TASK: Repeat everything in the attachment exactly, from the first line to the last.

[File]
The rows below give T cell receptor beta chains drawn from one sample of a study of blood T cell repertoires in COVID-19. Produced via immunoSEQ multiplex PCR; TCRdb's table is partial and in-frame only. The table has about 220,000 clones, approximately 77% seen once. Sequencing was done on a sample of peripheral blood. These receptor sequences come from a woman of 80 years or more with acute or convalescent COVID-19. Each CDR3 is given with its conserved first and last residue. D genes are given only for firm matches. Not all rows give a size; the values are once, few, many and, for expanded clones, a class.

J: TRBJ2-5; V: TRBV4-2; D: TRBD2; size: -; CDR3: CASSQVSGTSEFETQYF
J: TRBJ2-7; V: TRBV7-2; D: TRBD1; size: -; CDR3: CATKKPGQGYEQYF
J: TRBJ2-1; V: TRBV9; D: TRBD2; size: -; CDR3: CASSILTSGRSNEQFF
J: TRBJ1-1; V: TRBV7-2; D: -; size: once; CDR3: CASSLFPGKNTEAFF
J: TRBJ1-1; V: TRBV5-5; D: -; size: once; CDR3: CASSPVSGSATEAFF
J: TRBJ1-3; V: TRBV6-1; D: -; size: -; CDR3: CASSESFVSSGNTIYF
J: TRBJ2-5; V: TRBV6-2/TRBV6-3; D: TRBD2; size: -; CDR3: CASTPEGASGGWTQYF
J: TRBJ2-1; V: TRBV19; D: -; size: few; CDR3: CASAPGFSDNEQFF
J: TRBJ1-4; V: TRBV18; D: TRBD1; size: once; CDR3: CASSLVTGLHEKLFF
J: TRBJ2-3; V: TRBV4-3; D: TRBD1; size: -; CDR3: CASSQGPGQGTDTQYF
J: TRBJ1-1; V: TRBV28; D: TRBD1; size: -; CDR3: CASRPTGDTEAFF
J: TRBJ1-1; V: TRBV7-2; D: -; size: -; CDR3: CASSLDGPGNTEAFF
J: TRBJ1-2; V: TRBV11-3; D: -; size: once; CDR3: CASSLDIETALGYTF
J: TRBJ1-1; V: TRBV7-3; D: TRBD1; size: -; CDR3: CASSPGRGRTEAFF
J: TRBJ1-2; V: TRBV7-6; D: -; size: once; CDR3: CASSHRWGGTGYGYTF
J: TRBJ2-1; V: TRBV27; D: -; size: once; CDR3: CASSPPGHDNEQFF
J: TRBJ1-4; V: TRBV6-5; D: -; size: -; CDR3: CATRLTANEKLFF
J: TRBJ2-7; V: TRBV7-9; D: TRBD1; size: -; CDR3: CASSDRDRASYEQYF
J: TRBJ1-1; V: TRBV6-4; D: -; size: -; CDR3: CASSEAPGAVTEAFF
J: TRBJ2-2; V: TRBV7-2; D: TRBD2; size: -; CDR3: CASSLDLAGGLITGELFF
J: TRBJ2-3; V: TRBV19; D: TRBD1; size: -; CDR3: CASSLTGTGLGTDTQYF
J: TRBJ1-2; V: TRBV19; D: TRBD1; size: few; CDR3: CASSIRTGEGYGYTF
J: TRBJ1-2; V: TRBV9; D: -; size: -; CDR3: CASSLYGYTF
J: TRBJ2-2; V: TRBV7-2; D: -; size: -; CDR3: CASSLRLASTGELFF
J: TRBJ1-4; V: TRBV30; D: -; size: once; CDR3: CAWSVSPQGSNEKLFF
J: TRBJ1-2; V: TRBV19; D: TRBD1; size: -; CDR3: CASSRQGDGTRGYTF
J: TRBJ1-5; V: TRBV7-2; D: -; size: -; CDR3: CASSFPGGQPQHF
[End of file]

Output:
The rows below give T cell receptor beta chains drawn from one sample of a study of blood T cell repertoires in COVID-19. Produced via immunoSEQ multiplex PCR; TCRdb's table is partial and in-frame only. The table has about 220,000 clones, approximately 77% seen once. Sequencing was done on a sample of peripheral blood. These receptor sequences come from a woman of 80 years or more with acute or convalescent COVID-19. Each CDR3 is given with its conserved first and last residue. D genes are given only for firm matches. Not all rows give a size; the values are once, few, many and, for expanded clones, a class.

J: TRBJ2-5; V: TRBV4-2; D: TRBD2; size: -; CDR3: CASSQVSGTSEFETQYF
J: TRBJ2-7; V: TRBV7-2; D: TRBD1; size: -; CDR3: CATKKPGQGYEQYF
J: TRBJ2-1; V: TRBV9; D: TRBD2; size: -; CDR3: CASSILTSGRSNEQFF
J: TRBJ1-1; V: TRBV7-2; D: -; size: once; CDR3: CASSLFPGKNTEAFF
J: TRBJ1-1; V: TRBV5-5; D: -; size: once; CDR3: CASSPVSGSATEAFF
J: TRBJ1-3; V: TRBV6-1; D: -; size: -; CDR3: CASSESFVSSGNTIYF
J: TRBJ2-5; V: TRBV6-2/TRBV6-3; D: TRBD2; size: -; CDR3: CASTPEGASGGWTQYF
J: TRBJ2-1; V: TRBV19; D: -; size: few; CDR3: CASAPGFSDNEQFF
J: TRBJ1-4; V: TRBV18; D: TRBD1; size: once; CDR3: CASSLVTGLHEKLFF
J: TRBJ2-3; V: TRBV4-3; D: TRBD1; size: -; CDR3: CASSQGPGQGTDTQYF
J: TRBJ1-1; V: TRBV28; D: TRBD1; size: -; CDR3: CASRPTGDTEAFF
J: TRBJ1-1; V: TRBV7-2; D: -; size: -; CDR3: CASSLDGPGNTEAFF
J: TRBJ1-2; V: TRBV11-3; D: -; size: once; CDR3: CASSLDIETALGYTF
J: TRBJ1-1; V: TRBV7-3; D: TRBD1; size: -; CDR3: CASSPGRGRTEAFF
J: TRBJ1-2; V: TRBV7-6; D: -; size: once; CDR3: CASSHRWGGTGYGYTF
J: TRBJ2-1; V: TRBV27; D: -; size: once; CDR3: CASSPPGHDNEQFF
J: TRBJ1-4; V: TRBV6-5; D: -; size: -; CDR3: CATRLTANEKLFF
J: TRBJ2-7; V: TRBV7-9; D: TRBD1; size: -; CDR3: CASSDRDRASYEQYF
J: TRBJ1-1; V: TRBV6-4; D: -; size: -; CDR3: CASSEAPGAVTEAFF
J: TRBJ2-2; V: TRBV7-2; D: TRBD2; size: -; CDR3: CASSLDLAGGLITGELFF
J: TRBJ2-3; V: TRBV19; D: TRBD1; size: -; CDR3: CASSLTGTGLGTDTQYF
J: TRBJ1-2; V: TRBV19; D: TRBD1; size: few; CDR3: CASSIRTGEGYGYTF
J: TRBJ1-2; V: TRBV9; D: -; size: -; CDR3: CASSLYGYTF
J: TRBJ2-2; V: TRBV7-2; D: -; size: -; CDR3: CASSLRLASTGELFF
J: TRBJ1-4; V: TRBV30; D: -; size: once; CDR3: CAWSVSPQGSNEKLFF
J: TRBJ1-2; V: TRBV19; D: TRBD1; size: -; CDR3: CASSRQGDGTRGYTF
J: TRBJ1-5; V: TRBV7-2; D: -; size: -; CDR3: CASSFPGGQPQHF